Our mice should be driving reasonably straight using only proportional control. This week, we will learn how to correct for long-term error, use the Arduino PID library, and have our mouse follow walls.
Important Before you begin the lab, make sure to download the new lab code here:
Recall our implementation of a proportional controller from last week's lab:
Proportional control works pretty well for making our mouse drive straight, but it doesn’t account for long-term drift. Even if our mouse manages to correct most of the error every timestep, there’s still a little bit of uncorrected error that builds up. What if our mouse kept track of the total error so far?
This is known as a proportional-integral (PI) controller. The integral sums up the total error since we started the controller. As small errors build up, they’ll cause the controller to apply a stronger correction to u(t) and get our mouse back on track.
It might also help to add a term that’s proportional to the derivative of error:
The derivative of error represents how fast the error is changing. If the error is increasing rapidly, we might want to apply a stronger control input u(t). Likewise, we might want to reduce the amount of u(t) we apply if the error is approaching zero quickly.
When we combine these three terms, we get a proportional-integral-derivative (PID) controller.
\(K_p\), \(K_i\) and \(K_d\) are tunable gains that determine how much each term affects the final output power
Let’s break down the terms from left to right:
- The P term (proportional term) increases our correction proportionally to the error: the higher our error, the more power we should apply to correct for it. This is generally considered the most important term.
- The I term (integral term) compensates for long-term error & drift by integrating the error over time. While a small tendency for our mouse to veer to the right might have little effect on the P term, it’ll cause the I term to build up until the system reaches the setpoint perfectly.
- The D term (derivative term) takes the derivative of the error with respect to time. Systems often have inertia: the faster our error is already decreasing, the less power we need to apply to correct for it. This dampens our controller and decreases overshooting.
- We only have individual measurements of the error, and not a continuous function. How could we estimate the integral of the error? (You don’t need to write code for this part.)
- How could we estimate the derivative of the error? (You don’t need to write code for this part.)
- One potential issue with PID control is integral windup. You can read about it on Wikipedia. What are some ways of preventing integral windup?
Now we’re going to implement the integral part of the PID and add it to the proportional control we made in Controls 1 lab. You're going to add the integral coefficient, the integral of the mouse’s error over time and a solution to integral windup. You may want to start around the Ki values, Angular Ki = 0.05, and Linear Ki = 0.0005. Try some values larger and smaller than the Ki values given and notice the effect on your mouse.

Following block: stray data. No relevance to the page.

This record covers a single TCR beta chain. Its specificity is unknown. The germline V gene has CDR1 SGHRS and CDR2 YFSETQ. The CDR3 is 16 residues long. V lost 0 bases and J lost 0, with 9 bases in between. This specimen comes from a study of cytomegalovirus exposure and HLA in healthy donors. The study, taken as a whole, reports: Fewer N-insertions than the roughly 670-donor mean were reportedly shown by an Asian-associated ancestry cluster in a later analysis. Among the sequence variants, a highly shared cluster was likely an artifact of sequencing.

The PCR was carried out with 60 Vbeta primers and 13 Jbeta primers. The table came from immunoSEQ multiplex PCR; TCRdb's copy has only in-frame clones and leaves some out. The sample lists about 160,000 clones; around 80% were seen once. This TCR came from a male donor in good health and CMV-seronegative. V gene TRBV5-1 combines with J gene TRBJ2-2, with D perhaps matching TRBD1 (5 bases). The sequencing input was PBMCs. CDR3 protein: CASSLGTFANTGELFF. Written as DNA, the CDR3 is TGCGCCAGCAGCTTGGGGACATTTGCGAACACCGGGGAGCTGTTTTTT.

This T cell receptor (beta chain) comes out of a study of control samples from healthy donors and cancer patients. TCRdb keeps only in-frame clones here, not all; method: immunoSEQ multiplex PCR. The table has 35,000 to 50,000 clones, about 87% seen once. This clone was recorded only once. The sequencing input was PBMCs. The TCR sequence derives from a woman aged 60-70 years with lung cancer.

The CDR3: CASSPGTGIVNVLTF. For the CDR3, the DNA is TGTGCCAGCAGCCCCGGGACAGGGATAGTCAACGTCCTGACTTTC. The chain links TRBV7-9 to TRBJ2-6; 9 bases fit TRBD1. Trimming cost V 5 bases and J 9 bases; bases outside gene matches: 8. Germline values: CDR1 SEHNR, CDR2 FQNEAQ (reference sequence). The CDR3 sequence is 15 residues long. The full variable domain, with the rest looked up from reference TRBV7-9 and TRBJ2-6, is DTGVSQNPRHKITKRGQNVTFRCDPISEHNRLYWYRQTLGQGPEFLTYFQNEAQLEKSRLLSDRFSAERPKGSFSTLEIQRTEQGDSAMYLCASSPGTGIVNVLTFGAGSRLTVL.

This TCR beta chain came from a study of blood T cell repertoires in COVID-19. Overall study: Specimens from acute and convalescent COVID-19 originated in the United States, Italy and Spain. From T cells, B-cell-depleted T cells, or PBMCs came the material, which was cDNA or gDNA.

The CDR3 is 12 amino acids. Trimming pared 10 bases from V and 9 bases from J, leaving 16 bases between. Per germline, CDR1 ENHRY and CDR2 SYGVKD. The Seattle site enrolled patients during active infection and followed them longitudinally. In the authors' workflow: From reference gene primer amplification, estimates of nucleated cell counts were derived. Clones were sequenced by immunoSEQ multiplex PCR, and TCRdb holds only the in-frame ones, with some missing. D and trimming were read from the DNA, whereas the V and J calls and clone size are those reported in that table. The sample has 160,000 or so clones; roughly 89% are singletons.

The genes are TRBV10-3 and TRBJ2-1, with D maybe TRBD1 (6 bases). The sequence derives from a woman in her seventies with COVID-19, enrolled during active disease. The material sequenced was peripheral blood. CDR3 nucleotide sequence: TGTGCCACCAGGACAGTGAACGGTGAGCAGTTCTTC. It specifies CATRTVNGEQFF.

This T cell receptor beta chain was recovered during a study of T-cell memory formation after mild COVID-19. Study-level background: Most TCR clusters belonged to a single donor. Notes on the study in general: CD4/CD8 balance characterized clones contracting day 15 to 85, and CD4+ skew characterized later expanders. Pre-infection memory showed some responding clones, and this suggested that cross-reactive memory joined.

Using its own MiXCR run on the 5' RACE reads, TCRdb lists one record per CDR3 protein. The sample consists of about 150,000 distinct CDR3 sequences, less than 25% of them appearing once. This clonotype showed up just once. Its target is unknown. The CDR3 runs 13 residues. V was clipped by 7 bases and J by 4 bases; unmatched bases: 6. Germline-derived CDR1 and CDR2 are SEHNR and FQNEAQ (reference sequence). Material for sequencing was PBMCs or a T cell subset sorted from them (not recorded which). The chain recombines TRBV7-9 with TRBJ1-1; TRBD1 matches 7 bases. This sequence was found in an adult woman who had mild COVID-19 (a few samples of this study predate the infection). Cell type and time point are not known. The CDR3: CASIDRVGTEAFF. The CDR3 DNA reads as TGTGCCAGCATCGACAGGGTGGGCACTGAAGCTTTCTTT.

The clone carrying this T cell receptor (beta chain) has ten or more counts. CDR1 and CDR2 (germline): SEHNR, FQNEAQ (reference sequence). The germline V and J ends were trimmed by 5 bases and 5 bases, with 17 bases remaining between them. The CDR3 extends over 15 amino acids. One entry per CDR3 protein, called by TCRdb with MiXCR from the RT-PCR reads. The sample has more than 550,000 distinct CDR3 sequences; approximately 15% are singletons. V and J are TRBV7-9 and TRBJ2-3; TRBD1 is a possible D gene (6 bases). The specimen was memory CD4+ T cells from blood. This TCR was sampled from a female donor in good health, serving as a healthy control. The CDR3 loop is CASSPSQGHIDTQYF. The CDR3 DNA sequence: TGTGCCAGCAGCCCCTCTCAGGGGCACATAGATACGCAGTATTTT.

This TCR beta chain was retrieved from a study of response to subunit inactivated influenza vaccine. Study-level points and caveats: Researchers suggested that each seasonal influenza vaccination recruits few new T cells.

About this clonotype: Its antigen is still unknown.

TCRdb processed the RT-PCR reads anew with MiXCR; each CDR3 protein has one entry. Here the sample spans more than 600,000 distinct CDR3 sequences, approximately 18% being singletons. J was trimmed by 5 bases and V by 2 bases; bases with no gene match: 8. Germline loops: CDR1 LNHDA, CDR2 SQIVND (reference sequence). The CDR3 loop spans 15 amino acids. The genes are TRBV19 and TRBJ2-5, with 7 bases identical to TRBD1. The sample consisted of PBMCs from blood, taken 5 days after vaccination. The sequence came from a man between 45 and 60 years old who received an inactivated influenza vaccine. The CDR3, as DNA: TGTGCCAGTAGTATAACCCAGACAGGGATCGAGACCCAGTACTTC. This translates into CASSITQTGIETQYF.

- Explain what you changed from the code of Controls 1 lab.
- What effect does increasing Ki have? What happens if Ki is too large?
- Demonstrate your working code!
Now we’re going to implement turning in place. We’re going to take advantage of the fact that have implemented the PI of PID for going straight. To go straight you set linear velocity to some number and angular velocity to zero, to turn, we just do the opposite. We’ll have two functions that will change the values of the setpoints for linear and angular velocity. You’ll need your code from controls 1 to set up your PID.
- Show us turning in place and then have the mouse go straight.
- Since we can go straight or turn, what are some ideas of how to control how far we turn or go straight?
No matter how well our mouse can drive straight, there will always be some drift. Since our mouse will be driving through a maze with straight walls, we can use the walls as a reference to correct any remaining error. For this section we will be adding a P controller to our mouse that will use our distance sensors as an input. Make sure you make your code be able wall follow from the right or the left, and a bonus if your mouse can choose which side to wall follow. As you discuss how to implement this wall following controller remember that a controller needs an input, setpoint, and what value the controller is changing. Hint: How can our controller affect the Ωangle the robot wants to go, what have we implemented that controls the direction or angle the robot is moving? If you are very confused don’t hesitate to ask for help! We recommend having an if statement based on the value of the side sensor, to have two different sets of PID coefficients. One set of PID coefficients when the distance sensor readings are small, and one set of coefficients when the sensor reading is large. Later on you’ll have to choose the left or right wall to follow, so write your code in a way that will allow you to easily switch from one wall to another later when we have the wall switching logic implemented.
- Explain what you’re using for input, setpoint, and controllable value.
- Walk through the code you wrote for this wall following controller.
- Demonstrate wall following with the wall on the right of your mouse then with the wall on the left of your mouse.
- Bonus: Add an integral constant!